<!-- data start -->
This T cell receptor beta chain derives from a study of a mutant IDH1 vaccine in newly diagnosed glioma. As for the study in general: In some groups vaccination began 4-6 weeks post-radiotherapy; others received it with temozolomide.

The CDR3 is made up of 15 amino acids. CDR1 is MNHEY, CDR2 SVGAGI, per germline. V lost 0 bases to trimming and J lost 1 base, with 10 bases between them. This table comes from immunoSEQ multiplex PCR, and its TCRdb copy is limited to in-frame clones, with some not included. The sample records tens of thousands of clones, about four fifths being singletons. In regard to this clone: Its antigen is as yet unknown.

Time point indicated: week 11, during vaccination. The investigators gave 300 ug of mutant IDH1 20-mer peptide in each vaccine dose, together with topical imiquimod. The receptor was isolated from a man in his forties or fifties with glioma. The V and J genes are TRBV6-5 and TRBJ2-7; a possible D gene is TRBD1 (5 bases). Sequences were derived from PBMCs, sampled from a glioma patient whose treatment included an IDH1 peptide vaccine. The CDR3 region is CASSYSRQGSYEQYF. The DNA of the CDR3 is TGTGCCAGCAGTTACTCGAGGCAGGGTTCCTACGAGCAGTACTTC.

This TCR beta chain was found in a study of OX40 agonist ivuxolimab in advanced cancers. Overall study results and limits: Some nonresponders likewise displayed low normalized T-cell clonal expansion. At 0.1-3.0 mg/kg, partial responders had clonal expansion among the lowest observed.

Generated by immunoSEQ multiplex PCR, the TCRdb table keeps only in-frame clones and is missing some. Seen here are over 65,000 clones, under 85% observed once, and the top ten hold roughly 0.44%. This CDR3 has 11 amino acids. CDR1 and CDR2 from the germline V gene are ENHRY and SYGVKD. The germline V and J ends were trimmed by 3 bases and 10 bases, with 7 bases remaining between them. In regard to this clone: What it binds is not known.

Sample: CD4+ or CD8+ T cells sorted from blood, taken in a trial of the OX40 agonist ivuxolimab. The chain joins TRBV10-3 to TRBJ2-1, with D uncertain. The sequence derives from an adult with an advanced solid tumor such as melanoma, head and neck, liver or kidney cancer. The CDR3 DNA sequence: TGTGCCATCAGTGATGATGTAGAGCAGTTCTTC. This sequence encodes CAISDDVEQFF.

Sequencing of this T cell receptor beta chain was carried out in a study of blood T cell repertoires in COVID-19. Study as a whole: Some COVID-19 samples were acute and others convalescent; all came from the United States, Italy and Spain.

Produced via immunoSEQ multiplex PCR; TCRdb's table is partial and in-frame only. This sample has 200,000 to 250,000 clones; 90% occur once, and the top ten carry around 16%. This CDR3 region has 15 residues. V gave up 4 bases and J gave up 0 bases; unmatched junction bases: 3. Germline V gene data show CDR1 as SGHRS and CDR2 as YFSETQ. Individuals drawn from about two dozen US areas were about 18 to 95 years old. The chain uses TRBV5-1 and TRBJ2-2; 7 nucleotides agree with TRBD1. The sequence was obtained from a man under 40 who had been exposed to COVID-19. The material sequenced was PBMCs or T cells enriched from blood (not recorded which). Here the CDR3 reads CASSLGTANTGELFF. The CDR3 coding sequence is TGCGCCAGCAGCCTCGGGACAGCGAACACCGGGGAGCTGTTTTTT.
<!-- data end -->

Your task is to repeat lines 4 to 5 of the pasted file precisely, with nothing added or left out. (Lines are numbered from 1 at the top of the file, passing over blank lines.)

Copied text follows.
This TCR beta chain was found in a study of OX40 agonist ivuxolimab in advanced cancers. Overall study results and limits: Some nonresponders likewise displayed low normalized T-cell clonal expansion. At 0.1-3.0 mg/kg, partial responders had clonal expansion among the lowest observed.

Generated by immunoSEQ multiplex PCR, the TCRdb table keeps only in-frame clones and is missing some. Seen here are over 65,000 clones, under 85% observed once, and the top ten hold roughly 0.44%. This CDR3 has 11 amino acids. CDR1 and CDR2 from the germline V gene are ENHRY and SYGVKD. The germline V and J ends were trimmed by 3 bases and 10 bases, with 7 bases remaining between them. In regard to this clone: What it binds is not known.